In Punjab, during World War I which took place between 1914 and 1918, there was considerable unrest particularly among the Sikhs, first on account of the demolition of a boundary wall of Gurdwara Rakab Ganj at New Delhi and later because of the activities and trials of the Ghadarites, almost all of whom were Sikhs. On 10 April 1919, Satya Pal and Saifuddin Kitchlew, two popular proponents of the Satyagraha movement led by Gandhi, were called to the deputy commissioner’s residence, arrested and sent off by car to Dharamsetla, a hill town, now in Himachal Pradesh. This led to a general strike in Amritsar. Excited groups of citizens soon merged into a crowd of about 50,000 marchings on to protest to the deputy commissioner against the arrest of the two leaders. The crowd, however, was stopped and fired upon near the railway foot-bridge.
Three days later, on 13 April it was the traditional festival of Baisakhi and thousands of Sikhs, Muslims and Hindus gathered in the Jallianwala Bagh. An hour after the meeting began as scheduled at 4:30 pm, Dyer arrived with a group of sixty-five Gurkha and twenty-five Baluchi soldiers. Without warning the crowd to disperse, Dyer blocked the main exits and ordered his troops to begin shooting toward the densest sections of the crowd. Firing continued for approximately ten minutes. A British inquiry into the massacre placed the death toll at 379. The Indian National Congress determined that approximately 1,000 people were killed.
Operation Blue Star which took place between 1 to 6 June 1984, was an Indian military operation ordered by Indira Gandhi, the Prime Minister of India at that time to curb and remove Sikh militants from the Golden Temple in Amritsar. The operation was carried out by Indian army troops with tanks and armoured vehicles. Militarily successful, the operation aroused immense controversy, and the government’s justification for the timing and style of the attack are hotly debated. Official reports put the number of deaths among the Indian army at 83, with 493 civilians and Sikh militants killed. Four months after the operation, on 31 October 1984, Indira Gandhi was assassinated by two of her Sikh bodyguards in what is viewed as an act of vengeance. Following her assassination, more than 3,000 Sikhs were killed in anti-Sikh pogroms.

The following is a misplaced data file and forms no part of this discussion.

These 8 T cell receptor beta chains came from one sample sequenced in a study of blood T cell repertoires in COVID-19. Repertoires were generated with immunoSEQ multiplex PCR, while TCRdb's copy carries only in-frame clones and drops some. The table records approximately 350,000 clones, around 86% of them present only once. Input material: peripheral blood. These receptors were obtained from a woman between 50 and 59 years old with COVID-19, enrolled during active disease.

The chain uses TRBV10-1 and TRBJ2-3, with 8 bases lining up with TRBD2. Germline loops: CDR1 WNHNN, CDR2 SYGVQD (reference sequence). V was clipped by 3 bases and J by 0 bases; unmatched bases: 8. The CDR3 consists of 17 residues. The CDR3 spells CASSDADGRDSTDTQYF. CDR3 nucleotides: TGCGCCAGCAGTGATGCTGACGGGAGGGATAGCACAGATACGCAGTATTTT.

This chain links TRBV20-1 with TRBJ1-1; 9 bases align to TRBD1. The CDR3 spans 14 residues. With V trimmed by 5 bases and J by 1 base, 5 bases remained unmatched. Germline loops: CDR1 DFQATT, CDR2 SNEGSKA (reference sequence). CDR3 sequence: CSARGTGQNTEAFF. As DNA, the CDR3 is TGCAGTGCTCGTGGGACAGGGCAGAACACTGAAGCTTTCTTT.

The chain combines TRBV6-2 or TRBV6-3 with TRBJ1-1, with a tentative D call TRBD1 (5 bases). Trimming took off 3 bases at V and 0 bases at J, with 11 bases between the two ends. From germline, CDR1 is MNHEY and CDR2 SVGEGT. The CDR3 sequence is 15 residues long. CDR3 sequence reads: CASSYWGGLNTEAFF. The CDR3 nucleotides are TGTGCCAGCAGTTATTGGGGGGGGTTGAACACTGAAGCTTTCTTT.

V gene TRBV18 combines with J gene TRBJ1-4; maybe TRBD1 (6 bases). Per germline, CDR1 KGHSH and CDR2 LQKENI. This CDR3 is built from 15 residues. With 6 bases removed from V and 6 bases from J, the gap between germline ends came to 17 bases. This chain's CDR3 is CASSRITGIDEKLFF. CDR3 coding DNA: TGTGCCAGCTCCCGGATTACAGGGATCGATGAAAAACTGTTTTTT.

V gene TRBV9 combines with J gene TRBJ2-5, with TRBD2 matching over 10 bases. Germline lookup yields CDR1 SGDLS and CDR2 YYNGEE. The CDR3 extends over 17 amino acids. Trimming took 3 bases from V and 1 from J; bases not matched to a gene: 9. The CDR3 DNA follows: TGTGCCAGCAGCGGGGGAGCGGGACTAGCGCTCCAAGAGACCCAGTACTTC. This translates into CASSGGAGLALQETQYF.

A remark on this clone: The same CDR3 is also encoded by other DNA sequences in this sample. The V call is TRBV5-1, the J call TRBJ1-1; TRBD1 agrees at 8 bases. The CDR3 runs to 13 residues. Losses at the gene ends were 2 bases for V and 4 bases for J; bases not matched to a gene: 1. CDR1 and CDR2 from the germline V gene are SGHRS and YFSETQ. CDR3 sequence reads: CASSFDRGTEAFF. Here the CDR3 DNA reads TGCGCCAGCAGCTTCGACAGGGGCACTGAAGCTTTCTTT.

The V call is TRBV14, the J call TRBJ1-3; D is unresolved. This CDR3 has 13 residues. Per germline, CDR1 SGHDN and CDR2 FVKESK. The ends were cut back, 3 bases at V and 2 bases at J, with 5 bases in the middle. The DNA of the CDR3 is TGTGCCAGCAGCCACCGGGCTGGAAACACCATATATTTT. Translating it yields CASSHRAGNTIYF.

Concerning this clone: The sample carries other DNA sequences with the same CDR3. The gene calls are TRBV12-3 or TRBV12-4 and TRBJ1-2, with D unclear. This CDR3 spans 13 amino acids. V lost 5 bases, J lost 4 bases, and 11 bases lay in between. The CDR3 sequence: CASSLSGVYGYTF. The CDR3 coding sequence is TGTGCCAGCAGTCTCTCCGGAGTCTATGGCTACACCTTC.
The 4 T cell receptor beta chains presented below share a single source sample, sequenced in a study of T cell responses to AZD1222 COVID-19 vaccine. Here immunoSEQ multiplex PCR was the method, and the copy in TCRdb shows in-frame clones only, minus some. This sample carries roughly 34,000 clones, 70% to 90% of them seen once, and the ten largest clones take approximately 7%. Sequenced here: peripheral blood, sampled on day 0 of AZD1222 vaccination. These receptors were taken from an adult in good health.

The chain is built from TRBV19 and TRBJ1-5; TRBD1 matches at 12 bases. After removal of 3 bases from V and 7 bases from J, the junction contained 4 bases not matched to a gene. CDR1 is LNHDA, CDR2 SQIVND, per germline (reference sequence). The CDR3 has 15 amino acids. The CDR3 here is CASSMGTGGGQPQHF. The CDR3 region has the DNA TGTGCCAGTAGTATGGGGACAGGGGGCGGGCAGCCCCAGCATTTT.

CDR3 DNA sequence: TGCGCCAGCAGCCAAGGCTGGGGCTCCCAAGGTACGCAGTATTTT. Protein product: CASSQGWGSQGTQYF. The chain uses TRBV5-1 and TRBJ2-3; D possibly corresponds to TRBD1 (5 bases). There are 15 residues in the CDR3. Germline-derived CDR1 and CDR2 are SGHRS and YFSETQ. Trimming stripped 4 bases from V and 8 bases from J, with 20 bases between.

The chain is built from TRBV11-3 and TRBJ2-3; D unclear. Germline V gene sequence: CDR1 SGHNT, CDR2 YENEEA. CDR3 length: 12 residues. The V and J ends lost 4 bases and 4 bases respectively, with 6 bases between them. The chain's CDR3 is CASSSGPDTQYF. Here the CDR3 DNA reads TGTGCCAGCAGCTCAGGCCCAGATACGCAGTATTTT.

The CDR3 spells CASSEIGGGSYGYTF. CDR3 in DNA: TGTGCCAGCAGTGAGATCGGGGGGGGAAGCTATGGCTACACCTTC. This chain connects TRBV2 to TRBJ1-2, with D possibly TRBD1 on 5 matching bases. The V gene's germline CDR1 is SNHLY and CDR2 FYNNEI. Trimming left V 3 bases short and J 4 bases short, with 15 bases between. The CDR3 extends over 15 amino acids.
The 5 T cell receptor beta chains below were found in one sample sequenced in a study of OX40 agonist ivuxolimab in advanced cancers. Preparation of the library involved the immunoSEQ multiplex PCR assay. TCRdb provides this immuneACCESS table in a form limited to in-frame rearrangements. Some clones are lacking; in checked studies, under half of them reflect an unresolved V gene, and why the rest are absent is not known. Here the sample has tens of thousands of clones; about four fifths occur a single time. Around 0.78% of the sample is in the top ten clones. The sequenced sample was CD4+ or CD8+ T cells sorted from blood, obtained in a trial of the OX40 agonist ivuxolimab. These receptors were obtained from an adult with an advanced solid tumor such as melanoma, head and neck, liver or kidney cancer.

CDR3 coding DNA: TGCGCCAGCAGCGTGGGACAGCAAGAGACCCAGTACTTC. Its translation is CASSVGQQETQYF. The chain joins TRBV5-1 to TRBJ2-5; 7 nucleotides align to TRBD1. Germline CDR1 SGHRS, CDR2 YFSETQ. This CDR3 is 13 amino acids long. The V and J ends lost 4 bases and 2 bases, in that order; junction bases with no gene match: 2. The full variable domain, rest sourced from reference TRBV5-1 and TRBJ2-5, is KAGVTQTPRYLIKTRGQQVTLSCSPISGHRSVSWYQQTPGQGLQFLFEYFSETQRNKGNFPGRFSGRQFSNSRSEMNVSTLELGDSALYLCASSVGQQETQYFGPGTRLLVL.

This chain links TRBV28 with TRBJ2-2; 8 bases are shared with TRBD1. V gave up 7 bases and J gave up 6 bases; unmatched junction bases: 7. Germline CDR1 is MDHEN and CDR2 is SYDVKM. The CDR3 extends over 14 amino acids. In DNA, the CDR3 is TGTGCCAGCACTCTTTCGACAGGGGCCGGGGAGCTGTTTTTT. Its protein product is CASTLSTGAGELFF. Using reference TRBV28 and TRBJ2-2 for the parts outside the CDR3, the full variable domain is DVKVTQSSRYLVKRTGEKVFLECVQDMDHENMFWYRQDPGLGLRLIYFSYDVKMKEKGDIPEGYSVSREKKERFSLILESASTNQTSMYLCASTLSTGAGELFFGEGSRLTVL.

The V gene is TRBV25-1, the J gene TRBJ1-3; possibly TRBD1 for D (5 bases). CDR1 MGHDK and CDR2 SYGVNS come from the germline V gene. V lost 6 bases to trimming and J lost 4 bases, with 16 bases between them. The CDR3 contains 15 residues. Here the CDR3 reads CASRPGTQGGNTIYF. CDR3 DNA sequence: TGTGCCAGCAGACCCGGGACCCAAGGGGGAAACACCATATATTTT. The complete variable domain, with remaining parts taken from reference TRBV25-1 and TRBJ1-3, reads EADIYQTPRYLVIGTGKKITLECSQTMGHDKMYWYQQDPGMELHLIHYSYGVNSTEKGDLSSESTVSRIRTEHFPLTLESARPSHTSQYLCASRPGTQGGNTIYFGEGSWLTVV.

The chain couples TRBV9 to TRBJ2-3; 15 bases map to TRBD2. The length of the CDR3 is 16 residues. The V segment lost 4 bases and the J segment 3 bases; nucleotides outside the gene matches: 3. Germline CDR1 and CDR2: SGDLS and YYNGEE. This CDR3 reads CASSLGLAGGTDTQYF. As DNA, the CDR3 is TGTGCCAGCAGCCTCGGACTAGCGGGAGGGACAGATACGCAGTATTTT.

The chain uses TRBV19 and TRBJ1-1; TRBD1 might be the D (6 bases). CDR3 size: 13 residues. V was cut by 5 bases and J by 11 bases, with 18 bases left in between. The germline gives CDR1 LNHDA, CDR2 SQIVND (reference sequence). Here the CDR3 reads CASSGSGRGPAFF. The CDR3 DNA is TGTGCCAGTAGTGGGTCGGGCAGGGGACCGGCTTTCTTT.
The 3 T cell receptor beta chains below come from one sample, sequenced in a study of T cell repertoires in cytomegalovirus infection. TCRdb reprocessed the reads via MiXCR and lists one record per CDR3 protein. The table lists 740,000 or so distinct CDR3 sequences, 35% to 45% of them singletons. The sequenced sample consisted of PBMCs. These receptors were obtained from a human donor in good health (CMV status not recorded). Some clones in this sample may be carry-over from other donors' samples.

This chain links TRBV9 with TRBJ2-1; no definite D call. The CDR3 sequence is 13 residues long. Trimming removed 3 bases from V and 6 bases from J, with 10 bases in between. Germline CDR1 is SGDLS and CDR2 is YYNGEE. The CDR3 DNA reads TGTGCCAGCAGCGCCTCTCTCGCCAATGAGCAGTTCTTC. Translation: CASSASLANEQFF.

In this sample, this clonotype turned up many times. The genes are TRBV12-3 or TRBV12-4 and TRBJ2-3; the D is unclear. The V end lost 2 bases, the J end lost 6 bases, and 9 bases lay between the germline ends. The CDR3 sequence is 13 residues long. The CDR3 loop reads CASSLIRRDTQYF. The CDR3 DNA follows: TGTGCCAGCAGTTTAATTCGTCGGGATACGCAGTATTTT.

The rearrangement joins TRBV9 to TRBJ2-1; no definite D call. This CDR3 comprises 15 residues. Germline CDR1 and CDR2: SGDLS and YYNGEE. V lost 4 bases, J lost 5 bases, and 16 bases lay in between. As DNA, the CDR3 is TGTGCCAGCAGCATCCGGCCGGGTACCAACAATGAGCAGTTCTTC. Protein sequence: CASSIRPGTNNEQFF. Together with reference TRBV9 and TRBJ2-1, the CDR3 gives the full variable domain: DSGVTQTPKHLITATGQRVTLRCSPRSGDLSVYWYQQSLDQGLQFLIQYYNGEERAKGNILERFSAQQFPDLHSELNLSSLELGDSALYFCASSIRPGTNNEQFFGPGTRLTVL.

The reason most people visit Amritsar, the Golden Temple, also known as Sri Harmandir Sahib, is the holiest shrines in Sikhism. Located right in the heart of Amritsar and is easily reachable from any part of the city, it is seen as a symbol of brotherhood and equality. The Golden Temple is just a small part of the vast complex known as Harmandir Sahib or Darbar Sahib to the Sikhs. You can’t describe the divinity which emanates from this place, you need to experience it. After going through a tumultuous period of demolitions, it was rebuilt by Maharaja Ranjit Singh in 1830 purely with marble and gold. The view of the resplendent shrine, glistening in the centre of the tank brings an infinite calmness to the soul. The spiritual focus of the complex is the tank, the Amrit Sarovar, which surrounds the glistening central shrine. Around the edge of the compound, there are more shrines and monuments. The Sikh Museum is located inside the main entrance clock tower which shows the oppression endured by the Sikhs at the hands of the Mughals, the British and the Indian Government of 1984. The Ramgarhia Bunga is a protective fortress located at the southeast end of the tank and is surrounded by two Islamic-style minarets. The Guru Granth Sahib or the Sikh holy book, is placed inside the temple premises every morning and returned to the Akal Takhat or the timeless throne, which is the temporal seat of the Khalsa brotherhood, every night. This ceremony is called the Palki Sahib, and it provides male visitors with a chance to participate in the veneration of this holy book. The Guru Granth Sahib is carried in a heavy palanquin. The male visitors form a line in the front and back of the palanquin, shouldering the burden for a few seconds before passing it on. This allows every person a chance to participate and rest. The ceremony takes place at 5 am and 9:40 pm during winters and 4 am and 10:30 pm during summer. The temple also has the largest kitchen in the world offering free langar food to people of all religions and faiths. The Guru-Ka-Langar is an enormous dining room located at the southeast end of the temple complex where an estimated 60,000 to 80,000 pilgrims a day come to eat after praying at the Golden Temple. The food is free of charge, but the pilgrims often make donations and offer help with the staggering pile of dishes to be washed. It is a humbling projection of the Sikh doctrine of hospitality, catering to everyone from paupers to millionaires. The food served here is vegetarian to ensure that all people can eat together here, as equals and is often touted as the World’s Largest Free Kitchen.